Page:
March 9 Kobalt 400, Las Vegas (Brad
Keselowski)
March 16 Food City 500, Bristol, Tenn.
(Carl Edwards)
March 23 Auto Club 400, Fontana,
Calif. (Kyle Busch)
March 30 STP 500, Ridgeway, Va.
April 6 Duck Commander 500, Fort
Worth, Texas.
April 12 Bojangles' Southern 500,
Darlington, S.C.
April 26 Toyota Owners 400,
Richmond, Va.
May 4 Aaron's 499, Talladega, Ala.
May 10-Kansas 400, Kansas City, Kan.
May 16 -x-Sprint Showdown, Concord,
N.C.
May 17 x-Sprint All-Star Race,
Concord, N.C.
May 25 -Coca-Cola 600, Concord, N.C.
June 1 -Dover 400, Dover, Del.
June 8 Pocono 400, Long Pond, Pa.
June 15 Quicken Loans 400, Brooklyn,
Mich.
June 22 Toyota/Save Mart 350,
Sonoma, Calif.
June 28 QuakerState 400, Sparta, Ky.
July 5 Coke Zero 400, Daytona Beach.
July 13 Camping World RV Sales 301,
Loudon,N.H.
July 27 -The Brickyard 400, Indianapolis.
Aug. 3 GoBowling.com 400, Long
Pond, Pa.
Aug. 10 Cheez-lt 355 at the Glen,
Watkins Glen, N.Y
Aug. 17 Pure Michigan 400, Brooklyn,
Mich.
Aug. 23 Irwin Tools Night Race,
Bristol, Tenn.
Aug. 31 -Atlanta 500, Hampton, Ga.
Sept. 6 Federated Auto Parts 400,
Richmond, Va.
Sept. 14- Chicagoland 400, Joliet, III.
Sept. 21 Sylvania 300, Loudon, N.H.
Sept. 28 AAA 400, Dover, Del.
Oct. 5 Hollywood Casino 400, Kansas
City, Kan.
Oct. 11 Bank of America 500, Concord,
N.C.
Oct. 19 GEICO 500, Talladega, Ala.
Oct. 26 Goody's Headache Relief Shot
500, Ridgeway, Va.
Nov. 2 AAA Texas 500, Fort Worth,
Texas
Nov. 9 Quicken Loans 500, Avondale,
Ariz.
Nov 16 Ford EcoBoost 400,
Homestead.
Nationwide
Series
Feb. 22 DRIVE4COPD 300, Daytona
Beach (Regan Smith)
March 1 Blue Jeans Go Green 200,
Avondale, Ariz. (Kyle Busch)
March 8- Boyd Gaming 300, Las Vegas
(Brad Keselowski)
March 15 DriveTo Stop Diabetes 300,
Bristol, Tenn. (Kyle Busch)
March 22 TreatMyClot.com 300,
Fontana, Calif. (Kyle Larson)
April 4 O'Reilly Auto Parts 300, Fort
Worth, Texas
April 11 VFW Sport Clips Help a Hero
200, Darlington, S.C.
April 25 ToyotaCare 250, Richmond,
Va.
May 3 -Aaron's 312, Talladega, Ala.
May 18 Iowa 250, Newton, Iowa
May 24 History 300, Concord, N.C.
May 31 Dover 200, Dover, Del.
June 14- Michigan 250, Brooklyn, Mich.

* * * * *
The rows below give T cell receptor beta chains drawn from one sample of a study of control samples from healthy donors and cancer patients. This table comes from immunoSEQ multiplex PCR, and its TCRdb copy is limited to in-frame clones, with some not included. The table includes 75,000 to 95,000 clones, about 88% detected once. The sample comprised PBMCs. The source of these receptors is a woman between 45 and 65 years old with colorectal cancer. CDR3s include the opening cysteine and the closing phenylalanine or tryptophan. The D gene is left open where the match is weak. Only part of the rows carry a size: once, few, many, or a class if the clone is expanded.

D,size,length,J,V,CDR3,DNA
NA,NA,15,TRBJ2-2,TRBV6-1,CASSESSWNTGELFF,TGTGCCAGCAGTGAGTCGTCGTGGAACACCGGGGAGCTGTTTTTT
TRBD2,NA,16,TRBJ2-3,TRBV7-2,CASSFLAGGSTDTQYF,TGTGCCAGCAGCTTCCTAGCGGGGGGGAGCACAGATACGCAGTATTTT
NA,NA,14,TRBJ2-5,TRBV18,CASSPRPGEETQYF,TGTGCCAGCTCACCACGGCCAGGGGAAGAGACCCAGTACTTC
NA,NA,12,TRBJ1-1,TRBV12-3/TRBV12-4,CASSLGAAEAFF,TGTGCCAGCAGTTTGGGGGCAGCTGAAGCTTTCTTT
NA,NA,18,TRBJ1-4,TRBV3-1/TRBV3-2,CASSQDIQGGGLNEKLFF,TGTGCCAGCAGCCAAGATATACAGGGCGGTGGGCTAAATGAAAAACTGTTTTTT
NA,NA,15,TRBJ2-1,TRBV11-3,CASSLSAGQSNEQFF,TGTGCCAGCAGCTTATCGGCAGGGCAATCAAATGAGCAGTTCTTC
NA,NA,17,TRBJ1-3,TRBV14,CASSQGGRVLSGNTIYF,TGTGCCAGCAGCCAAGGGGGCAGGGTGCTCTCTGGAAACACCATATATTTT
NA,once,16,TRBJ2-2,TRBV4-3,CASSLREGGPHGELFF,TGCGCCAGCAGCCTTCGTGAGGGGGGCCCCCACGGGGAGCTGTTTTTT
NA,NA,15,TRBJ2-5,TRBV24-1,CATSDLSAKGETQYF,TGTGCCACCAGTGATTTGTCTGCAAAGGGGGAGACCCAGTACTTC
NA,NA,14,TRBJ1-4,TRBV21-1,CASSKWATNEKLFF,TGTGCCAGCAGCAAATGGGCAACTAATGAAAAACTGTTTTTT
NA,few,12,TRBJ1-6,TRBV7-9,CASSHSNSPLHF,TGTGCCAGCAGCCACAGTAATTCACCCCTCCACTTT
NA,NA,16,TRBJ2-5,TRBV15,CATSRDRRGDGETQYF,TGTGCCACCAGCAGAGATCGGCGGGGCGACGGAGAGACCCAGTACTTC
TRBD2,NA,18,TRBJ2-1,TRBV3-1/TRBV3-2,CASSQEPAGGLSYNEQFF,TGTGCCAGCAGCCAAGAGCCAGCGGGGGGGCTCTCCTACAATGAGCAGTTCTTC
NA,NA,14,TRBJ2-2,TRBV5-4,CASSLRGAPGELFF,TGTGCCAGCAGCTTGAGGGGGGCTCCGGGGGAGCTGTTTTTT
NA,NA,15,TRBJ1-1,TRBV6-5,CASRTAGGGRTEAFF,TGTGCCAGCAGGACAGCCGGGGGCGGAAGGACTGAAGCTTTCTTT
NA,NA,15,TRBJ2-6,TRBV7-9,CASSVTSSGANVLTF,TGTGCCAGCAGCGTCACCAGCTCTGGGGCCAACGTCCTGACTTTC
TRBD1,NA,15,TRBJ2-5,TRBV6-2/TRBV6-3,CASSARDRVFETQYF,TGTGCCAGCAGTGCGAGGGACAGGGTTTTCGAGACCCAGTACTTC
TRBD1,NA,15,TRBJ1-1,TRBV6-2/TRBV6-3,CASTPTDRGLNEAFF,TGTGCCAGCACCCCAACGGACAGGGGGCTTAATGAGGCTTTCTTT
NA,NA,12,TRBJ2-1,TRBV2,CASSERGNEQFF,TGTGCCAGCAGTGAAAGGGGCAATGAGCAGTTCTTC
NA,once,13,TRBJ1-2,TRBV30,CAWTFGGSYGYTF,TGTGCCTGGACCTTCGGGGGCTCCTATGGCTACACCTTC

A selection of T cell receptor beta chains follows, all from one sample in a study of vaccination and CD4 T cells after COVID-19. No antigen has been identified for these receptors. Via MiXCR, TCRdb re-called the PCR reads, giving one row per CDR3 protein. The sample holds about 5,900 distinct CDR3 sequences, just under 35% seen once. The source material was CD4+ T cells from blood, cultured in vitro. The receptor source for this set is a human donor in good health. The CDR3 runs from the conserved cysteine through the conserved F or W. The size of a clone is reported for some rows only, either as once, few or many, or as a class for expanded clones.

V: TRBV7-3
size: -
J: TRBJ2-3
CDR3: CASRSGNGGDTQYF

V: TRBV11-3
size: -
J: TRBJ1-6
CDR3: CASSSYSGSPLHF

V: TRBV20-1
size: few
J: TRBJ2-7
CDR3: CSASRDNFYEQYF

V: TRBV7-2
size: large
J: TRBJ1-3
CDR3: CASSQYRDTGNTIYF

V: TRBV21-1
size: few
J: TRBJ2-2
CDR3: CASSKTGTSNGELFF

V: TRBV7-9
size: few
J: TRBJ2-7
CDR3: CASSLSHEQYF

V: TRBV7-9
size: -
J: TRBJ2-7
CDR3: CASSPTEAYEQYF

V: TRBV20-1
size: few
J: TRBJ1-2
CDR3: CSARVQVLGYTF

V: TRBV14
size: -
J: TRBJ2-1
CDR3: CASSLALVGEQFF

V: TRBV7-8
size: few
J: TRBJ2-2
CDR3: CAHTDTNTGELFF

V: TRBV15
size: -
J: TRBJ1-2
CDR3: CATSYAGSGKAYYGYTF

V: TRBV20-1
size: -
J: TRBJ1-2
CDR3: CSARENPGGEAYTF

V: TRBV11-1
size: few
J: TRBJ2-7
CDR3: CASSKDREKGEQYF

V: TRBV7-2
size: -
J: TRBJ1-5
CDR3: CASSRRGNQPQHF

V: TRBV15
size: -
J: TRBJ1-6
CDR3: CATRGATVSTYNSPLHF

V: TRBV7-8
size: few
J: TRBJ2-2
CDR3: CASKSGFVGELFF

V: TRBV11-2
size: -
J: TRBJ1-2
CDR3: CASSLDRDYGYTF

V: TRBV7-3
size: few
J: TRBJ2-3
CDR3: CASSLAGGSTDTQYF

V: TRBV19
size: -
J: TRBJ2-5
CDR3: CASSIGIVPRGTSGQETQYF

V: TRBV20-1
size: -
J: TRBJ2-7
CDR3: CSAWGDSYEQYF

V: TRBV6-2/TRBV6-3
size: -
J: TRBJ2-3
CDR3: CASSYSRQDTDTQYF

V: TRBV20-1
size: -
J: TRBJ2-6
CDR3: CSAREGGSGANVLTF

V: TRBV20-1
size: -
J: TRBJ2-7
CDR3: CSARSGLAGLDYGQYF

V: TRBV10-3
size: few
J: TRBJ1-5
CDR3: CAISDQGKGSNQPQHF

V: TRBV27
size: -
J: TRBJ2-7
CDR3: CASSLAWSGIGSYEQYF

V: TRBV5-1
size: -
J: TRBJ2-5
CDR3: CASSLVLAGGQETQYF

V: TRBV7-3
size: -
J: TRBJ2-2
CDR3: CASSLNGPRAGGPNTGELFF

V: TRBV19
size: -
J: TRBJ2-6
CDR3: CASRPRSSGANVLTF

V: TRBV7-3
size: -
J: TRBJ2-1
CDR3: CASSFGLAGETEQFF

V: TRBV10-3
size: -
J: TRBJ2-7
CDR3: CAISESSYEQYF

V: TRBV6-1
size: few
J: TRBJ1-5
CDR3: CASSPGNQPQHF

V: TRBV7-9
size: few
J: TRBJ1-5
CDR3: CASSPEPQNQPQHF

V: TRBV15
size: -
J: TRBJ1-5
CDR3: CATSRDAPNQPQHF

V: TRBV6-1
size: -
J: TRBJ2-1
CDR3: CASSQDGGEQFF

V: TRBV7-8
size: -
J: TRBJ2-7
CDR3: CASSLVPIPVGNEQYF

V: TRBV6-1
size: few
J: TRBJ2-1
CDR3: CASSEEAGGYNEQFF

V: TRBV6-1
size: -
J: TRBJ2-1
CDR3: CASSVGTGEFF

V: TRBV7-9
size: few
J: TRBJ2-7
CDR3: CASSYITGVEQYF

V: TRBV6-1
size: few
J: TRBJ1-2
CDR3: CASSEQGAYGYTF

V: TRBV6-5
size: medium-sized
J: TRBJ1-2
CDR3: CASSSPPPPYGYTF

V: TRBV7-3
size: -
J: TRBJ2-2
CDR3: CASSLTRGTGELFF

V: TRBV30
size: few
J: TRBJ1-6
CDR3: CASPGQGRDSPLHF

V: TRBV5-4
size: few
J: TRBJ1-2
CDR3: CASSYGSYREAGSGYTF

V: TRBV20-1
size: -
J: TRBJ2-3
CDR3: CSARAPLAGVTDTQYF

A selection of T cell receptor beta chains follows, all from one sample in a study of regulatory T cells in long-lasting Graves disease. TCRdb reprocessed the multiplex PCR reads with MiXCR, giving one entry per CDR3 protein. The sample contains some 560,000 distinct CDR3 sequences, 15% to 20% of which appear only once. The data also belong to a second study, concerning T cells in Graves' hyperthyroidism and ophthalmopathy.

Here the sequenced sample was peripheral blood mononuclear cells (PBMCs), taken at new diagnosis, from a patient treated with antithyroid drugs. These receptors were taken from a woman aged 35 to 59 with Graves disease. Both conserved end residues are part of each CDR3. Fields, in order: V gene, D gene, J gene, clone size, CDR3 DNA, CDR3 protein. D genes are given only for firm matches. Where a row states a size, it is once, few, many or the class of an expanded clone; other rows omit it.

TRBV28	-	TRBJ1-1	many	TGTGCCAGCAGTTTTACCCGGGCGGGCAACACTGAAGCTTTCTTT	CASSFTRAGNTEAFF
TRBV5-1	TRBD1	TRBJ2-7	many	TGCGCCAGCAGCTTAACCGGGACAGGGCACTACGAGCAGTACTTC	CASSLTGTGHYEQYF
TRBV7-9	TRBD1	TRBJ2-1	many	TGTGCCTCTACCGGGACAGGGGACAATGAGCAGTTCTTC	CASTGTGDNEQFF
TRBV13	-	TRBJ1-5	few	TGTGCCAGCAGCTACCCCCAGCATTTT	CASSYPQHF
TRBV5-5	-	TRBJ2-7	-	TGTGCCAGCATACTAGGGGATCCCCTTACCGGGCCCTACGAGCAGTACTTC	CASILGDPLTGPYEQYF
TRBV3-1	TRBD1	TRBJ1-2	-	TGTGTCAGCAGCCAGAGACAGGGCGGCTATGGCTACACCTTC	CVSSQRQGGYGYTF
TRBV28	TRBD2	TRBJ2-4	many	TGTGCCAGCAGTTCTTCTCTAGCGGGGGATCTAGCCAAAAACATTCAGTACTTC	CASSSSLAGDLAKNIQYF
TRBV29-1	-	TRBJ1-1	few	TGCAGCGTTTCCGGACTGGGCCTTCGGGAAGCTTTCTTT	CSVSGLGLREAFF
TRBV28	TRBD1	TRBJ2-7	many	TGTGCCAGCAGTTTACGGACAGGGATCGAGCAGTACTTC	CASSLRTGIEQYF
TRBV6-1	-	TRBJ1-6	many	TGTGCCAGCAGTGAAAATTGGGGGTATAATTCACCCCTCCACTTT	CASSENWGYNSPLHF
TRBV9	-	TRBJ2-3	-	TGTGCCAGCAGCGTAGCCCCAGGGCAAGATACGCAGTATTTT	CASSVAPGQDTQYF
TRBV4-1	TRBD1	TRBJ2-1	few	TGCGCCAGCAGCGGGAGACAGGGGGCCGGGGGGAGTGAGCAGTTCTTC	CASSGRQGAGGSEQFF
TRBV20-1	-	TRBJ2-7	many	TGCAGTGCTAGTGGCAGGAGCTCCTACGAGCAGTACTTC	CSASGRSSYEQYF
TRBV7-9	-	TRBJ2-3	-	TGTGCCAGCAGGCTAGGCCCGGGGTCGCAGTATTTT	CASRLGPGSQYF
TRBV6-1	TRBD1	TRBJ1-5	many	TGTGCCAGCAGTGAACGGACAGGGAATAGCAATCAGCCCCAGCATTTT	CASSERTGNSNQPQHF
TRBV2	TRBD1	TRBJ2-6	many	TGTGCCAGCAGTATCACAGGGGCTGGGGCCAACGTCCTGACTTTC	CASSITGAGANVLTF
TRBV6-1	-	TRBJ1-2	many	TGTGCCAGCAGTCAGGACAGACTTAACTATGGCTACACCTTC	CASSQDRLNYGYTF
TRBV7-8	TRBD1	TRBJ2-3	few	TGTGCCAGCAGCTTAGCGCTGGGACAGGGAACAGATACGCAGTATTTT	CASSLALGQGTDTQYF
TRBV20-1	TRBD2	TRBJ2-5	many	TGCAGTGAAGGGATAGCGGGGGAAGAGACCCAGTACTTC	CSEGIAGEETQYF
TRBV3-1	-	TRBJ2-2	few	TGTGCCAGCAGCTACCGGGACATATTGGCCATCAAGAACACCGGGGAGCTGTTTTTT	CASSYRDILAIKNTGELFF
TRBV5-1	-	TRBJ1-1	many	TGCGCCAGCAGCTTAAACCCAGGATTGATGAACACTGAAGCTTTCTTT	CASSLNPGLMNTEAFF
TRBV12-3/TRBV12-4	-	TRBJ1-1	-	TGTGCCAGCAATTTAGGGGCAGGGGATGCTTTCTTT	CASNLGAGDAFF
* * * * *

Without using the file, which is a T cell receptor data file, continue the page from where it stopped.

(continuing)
June 21 Gardner Denver 200, Elkhart
Lake, Wis.
June 27 Kentucky 300, Sparta, Ky.
July 4 Subway Firecracker 250,
Daytona Beach
July 12 New England 200, Loudon,
N.H.
July 19 -Chicago 300, Joliet, III.
July 26 Indiana 250, Indianapolis
Aug. 2 Iowa Speedway 250, Newton,
Iowa
Aug. 9 -Zippo 200, Watkins Glen, N.Y
Aug. 16 Nationwide Children's Hospital
200, Lexington, Ohio
Aug. 22 Food City 250, Bristol, Tenn.
Aug. 30 Great Clips 300, Hampton, Ga.
Sept. 5 -Richmond 250, Richmond, Va.
Sept. 13- Chicagoland 300, Joliet, III.
Sept. 20 VisitMyrtleBeach.com 300,
Sparta, Ky.
Sept. 27 Delaware 200, Dover, Del.
Oct. 4 Kansas 300, Kansas City, Kan.
Oct. 10 Charlotte 300, Concord, N.C.
Nov. 1 O'Reilly Auto Parts Challenge,
Fort Worth, Texas
Nov. 8 Phoenix 200, Avondale, Ariz.
Nov 15 Ford EcoBoost 300,
Homestead.
Camping
World Truck
Feb. 21 NextEra Energy Resources
250, Daytona Beach (Kyle Busch)
March 29 Kroger 250, Ridgeway, Va.
May 9 SFP 250, Kansas City, Kan.
May 16 North Carolina Education
Lottery 200, Concord, N.C.
May 30 Lucas Oil 200, Dover, Del.
June 6 -WinStarWorld Casino & Resort
400, Fort Worth, Texas
June 14 Gateway 200, Madison, III.
June 26 UNOH 225, Sparta, Ky.
July 11 American Ethanol 200,
Newton, Iowa
July 23 1-800-CarCash Mudsummer
Classic, New Weston, Ohio
Aug. 2 Pocono Mountains 150, Long
Pond, Pa.
Aug. 16 Michigan National Guard 200,
Brooklyn, Mich.
Aug. 20 UNOH 200, Bristol, Tenn.
Aug. 31 Chevrolet Silverado 250,
Bowmanville, Ontario
Sept. 12- Chicagoland 225, Joliet, III.
Sept. 20 UNOH 175, Loudon, N.H.
Sept. 27 Smith's 350, Las Vegas
Oct. 18 Fred's 250, Talladega, Ala.


Oct. 25 -Kroger 200, Ridgeway, Va.
Oct. 31 WinStar World Casino &
Resort 350, Fort Worth, Texas
Nov. 7 Phoenix 150, Avondale, Ariz.
Nov. 14 Ford EcoBoost 200,
Homestead


CITRUS COUNTY (FL) CHRONICLE


Toughest defeat


Associated IPress
Car owner Rick Hendrick, left, watched victory slip away for two of his drivers at Auto Club Speedway. Jimmie
Johnson was leading in the closing laps until a tire failure sent him to pit road and cost him his first win of the season.


Hendrick ranks

California as one of

toughest setbacks

Associated Press

CONCORD, N.C. It was a long
cross-country flight home for Rick
Hendrick after the team owner
watched victory slip away for two of
his drivers at Auto Club Speedway
Jimmie Johnson was leading in
the closing laps until a tire failure
sent him to pit road and cost him his
first win of the season. His misfor-
tune appeared to be Hendrick Mo-
torsports teammate Jeff Gordon's
gain, though, as Gordon inherited
the lead from Johnson.
But as Gordon cruised toward the
finish line, a spin by Clint Bowyer
with two laps remaining jumbled
everything. Gordon restarted in traf-
fic, had trouble on the restart, and
finished 13th. Johnson was 24th
after leading a race-high 104 laps.
"It's hard. Those are really hard,"
Hendrick said. "That was a rough